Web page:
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The Daily Wildcat

The Daily Wildcat


    “Columnist encounters theft, bias”

    After being in Russia for one month, two predicted things have finally happened: I was robbed, and I met a group of Russian white supremacists.

    First, a little on the latter.

    For some reason, there has been a recent, world-wide resurgence of neo-Nazism. In addition to that unfortunate phenomenon, Russia is notable for its generally “”conservative-minded”” population. Euphemisms aside, many people here are racist, and openly so.

    Seriously, Russians are not afraid to throw around their equivalent of the “”n-word,”” speak freely about stereotypes, and hold many antiquated views on any non-Russian. For the most part, however, this side of Russian culture remains underneath the facade, and, obviously, does not apply to everyone. Generally speaking, it is the older generation that is less forgiving, but even in that hardly-excusable case, racism does not surface here with much frequency.

    Of course, that is not always the case. Occasionally, and unfortunately, you will meet someone ignorant, frightening and brash enough to voice their opinion. And who happens to be young. In this case, I am talking about white supremacists.

    I will give you a little description of what happened.

    To begin, I should tell you that it was on a holiday called “”Maslenitsa,”” celebrated March 1, as a funeral or effigy for winter. Many people get together, eat Russian pancakes, drink and burn little straw people in a giant effigy as a representation of the death of winter and the coming of spring.

    I was sitting in a small cafe in a town on the Gulf of Finland, two hours north of St. Petersburg. I was eating pancakes with a few friends, when a man and his friends (two men and two women) came to our table and asked us if we were American. Once we said yes, he attempted to explain, in very broken English, the source of America’s economic crisis. At this, I laughed in his face. Although I couldn’t quite understand him, I knew he was saying something sweeping and broad. After a while of talking, he stated simply, bluntly and with shocking confidence, that black people and Barack Obama, were to blame for America’s economic crisis. In one clear moniker, he illustrated his pathetic psychology: “”white pride, worldwide.””

    I would like to say that I stood up, shouted and ran him out, that I insulted him, made a fool out of him, or stood behind my own opinions. But the truth is, I was so completely taken aback that I said nothing for the remainder of the conversation. I believe he got the point that I had nothing left to say, and left shortly after.

    For the rest of the celebration, I avoided him.

    After this incident, I have been thinking much more frequently about racism, both abroad and in America. In America, you will find racism, but you will have to look, you will have to unturn cultural stones, and you will have to pry. In Russia, you will not. To say which is worse would be a matter of much debate, and, in all honesty, something that is probably not possible to determine as a white, middle-upper class, male. That being said, I think there is something much more dangerous about veiled opinions.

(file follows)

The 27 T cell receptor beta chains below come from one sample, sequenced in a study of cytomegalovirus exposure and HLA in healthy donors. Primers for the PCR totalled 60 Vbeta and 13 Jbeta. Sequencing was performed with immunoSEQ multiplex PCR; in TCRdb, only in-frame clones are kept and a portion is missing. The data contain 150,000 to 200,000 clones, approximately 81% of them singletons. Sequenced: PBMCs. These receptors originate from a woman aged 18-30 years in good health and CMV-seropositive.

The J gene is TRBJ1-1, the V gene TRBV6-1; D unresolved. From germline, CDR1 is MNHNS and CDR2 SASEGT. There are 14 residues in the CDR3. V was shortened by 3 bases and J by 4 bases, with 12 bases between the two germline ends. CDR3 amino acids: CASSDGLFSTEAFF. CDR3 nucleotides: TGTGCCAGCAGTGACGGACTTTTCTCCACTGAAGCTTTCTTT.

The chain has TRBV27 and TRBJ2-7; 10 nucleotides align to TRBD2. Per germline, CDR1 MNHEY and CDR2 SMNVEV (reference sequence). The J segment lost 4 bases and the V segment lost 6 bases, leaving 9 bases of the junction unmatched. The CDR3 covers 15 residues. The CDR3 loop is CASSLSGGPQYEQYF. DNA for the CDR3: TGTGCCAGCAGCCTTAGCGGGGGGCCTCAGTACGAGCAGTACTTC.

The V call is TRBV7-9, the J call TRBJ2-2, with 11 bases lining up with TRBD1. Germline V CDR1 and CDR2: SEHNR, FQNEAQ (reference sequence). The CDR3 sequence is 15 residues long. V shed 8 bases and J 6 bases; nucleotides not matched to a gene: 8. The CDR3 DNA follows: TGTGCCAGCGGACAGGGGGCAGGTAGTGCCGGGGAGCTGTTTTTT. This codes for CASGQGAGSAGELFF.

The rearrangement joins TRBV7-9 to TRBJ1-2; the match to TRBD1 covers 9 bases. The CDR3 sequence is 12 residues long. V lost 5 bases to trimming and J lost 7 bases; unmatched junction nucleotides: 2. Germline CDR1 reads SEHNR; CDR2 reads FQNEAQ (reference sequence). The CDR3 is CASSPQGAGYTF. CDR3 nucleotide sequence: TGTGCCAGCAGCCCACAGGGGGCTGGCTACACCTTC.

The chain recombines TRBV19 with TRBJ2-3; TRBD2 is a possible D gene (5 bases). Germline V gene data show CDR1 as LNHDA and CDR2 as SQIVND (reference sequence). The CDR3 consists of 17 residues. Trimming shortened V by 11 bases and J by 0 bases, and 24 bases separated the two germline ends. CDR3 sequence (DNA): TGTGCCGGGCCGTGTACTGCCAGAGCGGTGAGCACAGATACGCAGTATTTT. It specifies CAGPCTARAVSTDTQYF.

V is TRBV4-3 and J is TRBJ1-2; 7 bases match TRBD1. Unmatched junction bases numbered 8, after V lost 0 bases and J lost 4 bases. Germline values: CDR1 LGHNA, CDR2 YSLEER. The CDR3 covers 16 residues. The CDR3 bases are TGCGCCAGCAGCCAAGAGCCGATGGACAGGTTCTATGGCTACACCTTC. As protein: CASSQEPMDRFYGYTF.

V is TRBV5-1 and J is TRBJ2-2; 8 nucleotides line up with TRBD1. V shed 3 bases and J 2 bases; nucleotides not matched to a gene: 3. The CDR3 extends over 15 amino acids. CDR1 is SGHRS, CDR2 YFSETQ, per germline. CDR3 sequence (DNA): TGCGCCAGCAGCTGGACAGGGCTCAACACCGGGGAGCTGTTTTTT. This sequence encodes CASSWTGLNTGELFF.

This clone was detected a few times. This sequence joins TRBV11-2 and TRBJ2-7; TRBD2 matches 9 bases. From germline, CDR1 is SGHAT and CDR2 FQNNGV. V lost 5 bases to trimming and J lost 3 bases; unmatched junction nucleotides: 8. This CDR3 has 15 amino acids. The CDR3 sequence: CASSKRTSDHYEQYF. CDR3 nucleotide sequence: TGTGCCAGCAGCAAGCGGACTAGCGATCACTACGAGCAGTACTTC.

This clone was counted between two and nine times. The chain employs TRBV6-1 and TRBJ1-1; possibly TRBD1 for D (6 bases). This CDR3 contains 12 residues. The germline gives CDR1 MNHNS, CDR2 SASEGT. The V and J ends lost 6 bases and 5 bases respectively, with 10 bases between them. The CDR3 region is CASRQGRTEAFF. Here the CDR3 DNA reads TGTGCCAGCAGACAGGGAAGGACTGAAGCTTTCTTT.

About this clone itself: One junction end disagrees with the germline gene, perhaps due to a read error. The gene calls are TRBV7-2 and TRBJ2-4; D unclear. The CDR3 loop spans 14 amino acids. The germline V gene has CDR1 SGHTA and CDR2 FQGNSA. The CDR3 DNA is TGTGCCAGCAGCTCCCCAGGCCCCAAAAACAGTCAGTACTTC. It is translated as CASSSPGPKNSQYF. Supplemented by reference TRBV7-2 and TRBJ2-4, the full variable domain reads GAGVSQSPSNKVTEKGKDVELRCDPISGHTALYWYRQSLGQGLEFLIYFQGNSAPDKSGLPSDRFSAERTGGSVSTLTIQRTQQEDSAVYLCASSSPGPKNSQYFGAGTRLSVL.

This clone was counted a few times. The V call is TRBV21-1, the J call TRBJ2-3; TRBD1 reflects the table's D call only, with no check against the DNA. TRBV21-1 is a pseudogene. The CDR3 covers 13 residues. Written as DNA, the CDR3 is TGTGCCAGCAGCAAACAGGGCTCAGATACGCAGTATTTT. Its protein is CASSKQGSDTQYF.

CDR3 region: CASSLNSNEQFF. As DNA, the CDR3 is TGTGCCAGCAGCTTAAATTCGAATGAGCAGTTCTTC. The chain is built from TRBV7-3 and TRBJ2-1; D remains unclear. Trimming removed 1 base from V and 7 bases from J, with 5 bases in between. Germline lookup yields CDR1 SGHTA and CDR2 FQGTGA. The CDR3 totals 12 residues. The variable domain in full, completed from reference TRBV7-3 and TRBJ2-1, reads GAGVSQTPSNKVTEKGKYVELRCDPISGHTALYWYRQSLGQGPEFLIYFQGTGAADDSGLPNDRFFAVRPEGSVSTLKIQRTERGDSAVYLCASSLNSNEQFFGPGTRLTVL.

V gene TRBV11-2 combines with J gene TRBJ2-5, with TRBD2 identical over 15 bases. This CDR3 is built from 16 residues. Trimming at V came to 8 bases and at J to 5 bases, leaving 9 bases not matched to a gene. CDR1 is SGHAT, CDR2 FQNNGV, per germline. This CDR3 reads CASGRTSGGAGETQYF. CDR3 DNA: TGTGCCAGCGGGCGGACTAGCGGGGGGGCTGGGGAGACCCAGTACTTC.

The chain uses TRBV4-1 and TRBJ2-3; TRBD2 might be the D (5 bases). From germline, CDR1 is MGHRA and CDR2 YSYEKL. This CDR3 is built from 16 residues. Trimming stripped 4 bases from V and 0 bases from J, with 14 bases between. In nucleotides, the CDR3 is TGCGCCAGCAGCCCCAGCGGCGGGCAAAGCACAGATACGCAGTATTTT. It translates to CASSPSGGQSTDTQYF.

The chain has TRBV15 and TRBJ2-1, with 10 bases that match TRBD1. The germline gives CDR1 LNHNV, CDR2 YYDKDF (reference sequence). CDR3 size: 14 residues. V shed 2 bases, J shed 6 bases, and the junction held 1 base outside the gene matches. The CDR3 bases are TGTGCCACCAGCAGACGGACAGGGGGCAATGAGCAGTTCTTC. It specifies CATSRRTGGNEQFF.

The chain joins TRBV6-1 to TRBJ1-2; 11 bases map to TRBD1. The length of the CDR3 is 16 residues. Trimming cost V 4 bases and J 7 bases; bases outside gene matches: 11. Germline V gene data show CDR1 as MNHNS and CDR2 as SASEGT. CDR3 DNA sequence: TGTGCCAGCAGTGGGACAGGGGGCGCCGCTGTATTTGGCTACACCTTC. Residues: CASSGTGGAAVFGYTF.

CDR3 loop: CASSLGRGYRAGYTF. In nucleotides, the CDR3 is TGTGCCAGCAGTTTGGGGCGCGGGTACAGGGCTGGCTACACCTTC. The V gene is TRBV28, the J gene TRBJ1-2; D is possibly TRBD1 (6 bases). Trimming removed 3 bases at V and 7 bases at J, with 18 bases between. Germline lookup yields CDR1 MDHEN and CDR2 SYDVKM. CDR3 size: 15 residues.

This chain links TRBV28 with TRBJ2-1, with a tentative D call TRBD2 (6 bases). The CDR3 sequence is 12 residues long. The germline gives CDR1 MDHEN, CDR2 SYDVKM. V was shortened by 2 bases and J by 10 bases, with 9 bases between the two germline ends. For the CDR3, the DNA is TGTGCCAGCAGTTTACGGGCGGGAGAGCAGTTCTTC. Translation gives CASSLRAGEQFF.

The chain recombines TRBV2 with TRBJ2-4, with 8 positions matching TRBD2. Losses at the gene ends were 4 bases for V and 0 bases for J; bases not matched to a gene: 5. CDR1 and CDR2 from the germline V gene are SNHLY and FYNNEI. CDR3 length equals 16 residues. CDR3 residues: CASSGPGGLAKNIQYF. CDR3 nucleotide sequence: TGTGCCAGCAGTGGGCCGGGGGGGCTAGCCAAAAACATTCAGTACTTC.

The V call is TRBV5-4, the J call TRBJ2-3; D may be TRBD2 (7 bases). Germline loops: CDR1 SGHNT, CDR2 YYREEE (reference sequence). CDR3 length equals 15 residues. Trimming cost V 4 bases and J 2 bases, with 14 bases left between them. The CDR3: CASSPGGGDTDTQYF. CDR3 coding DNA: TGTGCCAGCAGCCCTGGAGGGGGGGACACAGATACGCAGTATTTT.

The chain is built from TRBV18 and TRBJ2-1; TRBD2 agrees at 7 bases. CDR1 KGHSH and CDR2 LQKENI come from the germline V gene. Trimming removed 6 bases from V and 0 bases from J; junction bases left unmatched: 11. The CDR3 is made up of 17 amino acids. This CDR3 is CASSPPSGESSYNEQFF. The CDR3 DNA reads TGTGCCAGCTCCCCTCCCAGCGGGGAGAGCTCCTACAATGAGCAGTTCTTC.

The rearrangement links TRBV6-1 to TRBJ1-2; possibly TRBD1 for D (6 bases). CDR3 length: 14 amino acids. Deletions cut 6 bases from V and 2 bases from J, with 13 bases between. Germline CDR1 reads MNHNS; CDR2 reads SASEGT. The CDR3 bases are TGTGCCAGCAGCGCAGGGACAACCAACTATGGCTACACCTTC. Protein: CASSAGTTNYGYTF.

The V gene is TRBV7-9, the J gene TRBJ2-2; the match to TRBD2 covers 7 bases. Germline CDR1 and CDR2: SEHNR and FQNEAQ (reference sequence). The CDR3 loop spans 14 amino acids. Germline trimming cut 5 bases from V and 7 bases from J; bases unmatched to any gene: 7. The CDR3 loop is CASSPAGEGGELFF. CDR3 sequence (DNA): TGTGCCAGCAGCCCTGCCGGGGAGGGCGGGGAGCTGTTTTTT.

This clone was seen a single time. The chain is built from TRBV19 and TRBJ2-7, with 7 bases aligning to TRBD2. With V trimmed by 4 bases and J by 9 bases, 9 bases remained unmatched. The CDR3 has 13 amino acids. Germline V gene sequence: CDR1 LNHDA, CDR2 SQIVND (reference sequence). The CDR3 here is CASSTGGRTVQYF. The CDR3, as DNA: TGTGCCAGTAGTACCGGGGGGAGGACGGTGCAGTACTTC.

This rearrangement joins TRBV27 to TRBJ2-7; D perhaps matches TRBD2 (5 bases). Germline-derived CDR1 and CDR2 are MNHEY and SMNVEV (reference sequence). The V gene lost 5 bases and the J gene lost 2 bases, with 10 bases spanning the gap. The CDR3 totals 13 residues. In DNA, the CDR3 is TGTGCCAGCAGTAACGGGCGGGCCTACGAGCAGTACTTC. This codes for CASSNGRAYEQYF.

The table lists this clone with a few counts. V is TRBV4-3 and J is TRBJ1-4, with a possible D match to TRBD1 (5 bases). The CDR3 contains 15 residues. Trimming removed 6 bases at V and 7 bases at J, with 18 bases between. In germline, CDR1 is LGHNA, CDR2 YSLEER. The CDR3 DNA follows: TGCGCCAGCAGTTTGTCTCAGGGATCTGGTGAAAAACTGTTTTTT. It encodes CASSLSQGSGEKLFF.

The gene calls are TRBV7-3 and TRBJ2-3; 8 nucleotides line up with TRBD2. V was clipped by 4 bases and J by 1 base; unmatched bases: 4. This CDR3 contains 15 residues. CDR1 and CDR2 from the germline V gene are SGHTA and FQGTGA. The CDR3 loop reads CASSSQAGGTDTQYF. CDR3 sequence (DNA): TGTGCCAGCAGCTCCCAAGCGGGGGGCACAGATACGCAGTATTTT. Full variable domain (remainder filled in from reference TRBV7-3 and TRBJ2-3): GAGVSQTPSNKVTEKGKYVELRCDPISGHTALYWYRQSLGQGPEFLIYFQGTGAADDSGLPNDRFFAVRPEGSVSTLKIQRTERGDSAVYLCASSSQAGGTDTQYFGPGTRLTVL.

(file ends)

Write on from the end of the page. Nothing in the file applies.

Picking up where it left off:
Now, on to being robbed.

    It wasn’t like I was held up, by knife or gun, and forced to turn over my belongings. And it wasn’t (I am guessing here) by some shady, downtrodden, thief. I am ashamed to admit, that it was entirely my fault. I left my coat on the back of a chair in a cafe, went to the bathroom, and, although the table I was sitting at still had four people present, had my wallet promptly stolen. It took me a few hours to realize that it was gone, and once I did, attempting to ask the workers of the cafe if they had seen anything was nearly as frustrating as losing the wallet itself.

    Amidst all of the confusion of losing money and credit cards (not my passport thankfully) the two petty knaves (who I guess stole it) rode around town (according to my deduction) with my money, eventually throwing out what they didn’t need on Vasilevsky Island, nearly five miles from where they stole it. By chance, a woman who has a daughter in South Carolina, found my CatCard and a few other pieces of identification in a dilapidated car, and decided that because she had a daughter traveling, she must find the poor soul whose IDs were laying on the ground. In an unprecedented turn of events, according to my resident director, the woman called the dorm, informed them that she had a students information, and offered to let me come over and retrieve it. Of course I did, and thanked her as best as I could in broken Russian, and although I regained nothing necessary to my survival here, it was nice to know that someone in the city wouldn’t have access to my information, or to the ILC after midnight.

    Without a doubt, Russia is a curious place. Some absolutely love it, saying it is a wonderful place with a bad reputation, others hate, saying that it is a terrible place with an accurate reputation, but the conclusion that I have begun to make ð- after only one month mind you – is that it is neither. It is certainly a mix; both good and bad, both sweeping generalization and accurate representation, and both fun and misery exist here.

    Of course, this is like every city in the world. But unlike every city in the world, St. Petersburg is its own mixture, a city attempting to remove the bonds of criminality and poverty and one attempting to enter into the realm of first-world civilization.

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